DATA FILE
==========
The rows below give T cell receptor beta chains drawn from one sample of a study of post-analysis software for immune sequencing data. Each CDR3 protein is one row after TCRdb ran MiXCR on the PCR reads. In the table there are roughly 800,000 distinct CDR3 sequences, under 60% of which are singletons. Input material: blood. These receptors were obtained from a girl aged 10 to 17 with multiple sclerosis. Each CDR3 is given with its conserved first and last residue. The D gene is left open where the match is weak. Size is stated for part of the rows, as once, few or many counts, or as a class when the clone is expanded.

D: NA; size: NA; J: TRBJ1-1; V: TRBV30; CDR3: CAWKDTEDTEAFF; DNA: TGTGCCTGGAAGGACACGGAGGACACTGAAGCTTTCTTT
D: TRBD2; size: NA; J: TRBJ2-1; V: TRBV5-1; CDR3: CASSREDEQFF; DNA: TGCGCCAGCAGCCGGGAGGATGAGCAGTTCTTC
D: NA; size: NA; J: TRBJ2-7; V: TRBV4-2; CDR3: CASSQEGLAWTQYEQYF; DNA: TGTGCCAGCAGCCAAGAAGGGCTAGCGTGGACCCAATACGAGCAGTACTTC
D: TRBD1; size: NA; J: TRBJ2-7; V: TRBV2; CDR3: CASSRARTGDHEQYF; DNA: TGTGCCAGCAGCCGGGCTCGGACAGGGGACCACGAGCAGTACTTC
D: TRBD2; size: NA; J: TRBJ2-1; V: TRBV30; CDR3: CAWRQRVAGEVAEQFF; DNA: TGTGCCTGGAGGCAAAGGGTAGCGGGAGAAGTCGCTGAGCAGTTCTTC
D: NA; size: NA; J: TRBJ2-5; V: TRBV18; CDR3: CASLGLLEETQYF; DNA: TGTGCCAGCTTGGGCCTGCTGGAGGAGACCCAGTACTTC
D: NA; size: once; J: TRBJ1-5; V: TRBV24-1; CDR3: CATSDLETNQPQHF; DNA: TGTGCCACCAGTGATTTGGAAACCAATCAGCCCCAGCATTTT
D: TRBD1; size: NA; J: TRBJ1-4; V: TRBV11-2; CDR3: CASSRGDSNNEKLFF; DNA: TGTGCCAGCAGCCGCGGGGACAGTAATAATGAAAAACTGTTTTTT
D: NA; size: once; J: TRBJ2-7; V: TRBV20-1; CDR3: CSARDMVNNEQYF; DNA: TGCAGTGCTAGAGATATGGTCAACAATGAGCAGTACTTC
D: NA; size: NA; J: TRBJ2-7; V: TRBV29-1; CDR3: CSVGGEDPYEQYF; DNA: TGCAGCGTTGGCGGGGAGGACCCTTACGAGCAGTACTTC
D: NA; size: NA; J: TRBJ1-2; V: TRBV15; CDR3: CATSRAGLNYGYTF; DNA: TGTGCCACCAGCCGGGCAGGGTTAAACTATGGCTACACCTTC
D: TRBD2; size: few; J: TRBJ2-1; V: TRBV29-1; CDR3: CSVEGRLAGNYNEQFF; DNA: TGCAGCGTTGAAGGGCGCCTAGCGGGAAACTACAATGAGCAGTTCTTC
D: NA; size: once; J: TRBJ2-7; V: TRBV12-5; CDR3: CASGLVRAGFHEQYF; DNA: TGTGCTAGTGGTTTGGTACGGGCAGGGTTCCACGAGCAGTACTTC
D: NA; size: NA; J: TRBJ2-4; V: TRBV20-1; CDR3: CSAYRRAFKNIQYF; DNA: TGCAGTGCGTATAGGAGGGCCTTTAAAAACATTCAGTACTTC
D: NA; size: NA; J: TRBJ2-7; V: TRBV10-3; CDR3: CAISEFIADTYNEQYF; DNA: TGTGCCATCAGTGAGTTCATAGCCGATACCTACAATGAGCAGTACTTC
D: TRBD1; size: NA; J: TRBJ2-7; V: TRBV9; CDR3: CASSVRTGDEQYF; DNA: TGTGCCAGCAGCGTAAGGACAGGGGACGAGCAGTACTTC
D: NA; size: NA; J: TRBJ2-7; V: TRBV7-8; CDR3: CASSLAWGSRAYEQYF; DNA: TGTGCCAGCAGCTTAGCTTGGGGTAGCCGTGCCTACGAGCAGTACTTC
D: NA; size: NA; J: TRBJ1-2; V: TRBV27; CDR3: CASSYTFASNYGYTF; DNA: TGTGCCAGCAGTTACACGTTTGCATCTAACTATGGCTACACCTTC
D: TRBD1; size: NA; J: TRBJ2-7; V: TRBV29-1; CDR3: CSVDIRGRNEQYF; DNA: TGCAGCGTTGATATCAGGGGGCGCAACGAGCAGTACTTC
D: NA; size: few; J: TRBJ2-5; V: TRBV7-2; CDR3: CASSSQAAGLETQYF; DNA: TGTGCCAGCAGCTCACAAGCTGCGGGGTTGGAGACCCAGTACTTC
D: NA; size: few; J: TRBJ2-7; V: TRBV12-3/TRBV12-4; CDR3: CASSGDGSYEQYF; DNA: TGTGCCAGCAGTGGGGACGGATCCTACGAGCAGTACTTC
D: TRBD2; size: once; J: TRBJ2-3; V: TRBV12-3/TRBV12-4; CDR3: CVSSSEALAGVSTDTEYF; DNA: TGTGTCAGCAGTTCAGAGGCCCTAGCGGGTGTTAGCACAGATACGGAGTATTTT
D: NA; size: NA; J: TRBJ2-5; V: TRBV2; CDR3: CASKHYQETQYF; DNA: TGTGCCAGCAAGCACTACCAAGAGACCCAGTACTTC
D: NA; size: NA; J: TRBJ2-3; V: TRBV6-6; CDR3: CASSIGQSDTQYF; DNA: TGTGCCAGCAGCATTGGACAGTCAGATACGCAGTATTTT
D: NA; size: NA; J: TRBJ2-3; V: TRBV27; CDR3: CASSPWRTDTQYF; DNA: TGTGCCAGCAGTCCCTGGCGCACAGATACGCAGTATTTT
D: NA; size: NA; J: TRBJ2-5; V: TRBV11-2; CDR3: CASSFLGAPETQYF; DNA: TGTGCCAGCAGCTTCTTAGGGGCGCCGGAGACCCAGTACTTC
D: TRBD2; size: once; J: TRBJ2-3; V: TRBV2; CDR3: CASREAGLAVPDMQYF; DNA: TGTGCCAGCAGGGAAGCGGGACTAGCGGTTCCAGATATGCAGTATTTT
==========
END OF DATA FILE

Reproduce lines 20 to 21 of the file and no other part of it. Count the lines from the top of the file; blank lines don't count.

D: TRBD1; size: NA; J: TRBJ2-7; V: TRBV29-1; CDR3: CSVDIRGRNEQYF; DNA: TGCAGCGTTGATATCAGGGGGCGCAACGAGCAGTACTTC
D: NA; size: few; J: TRBJ2-5; V: TRBV7-2; CDR3: CASSSQAAGLETQYF; DNA: TGTGCCAGCAGCTCACAAGCTGCGGGGTTGGAGACCCAGTACTTC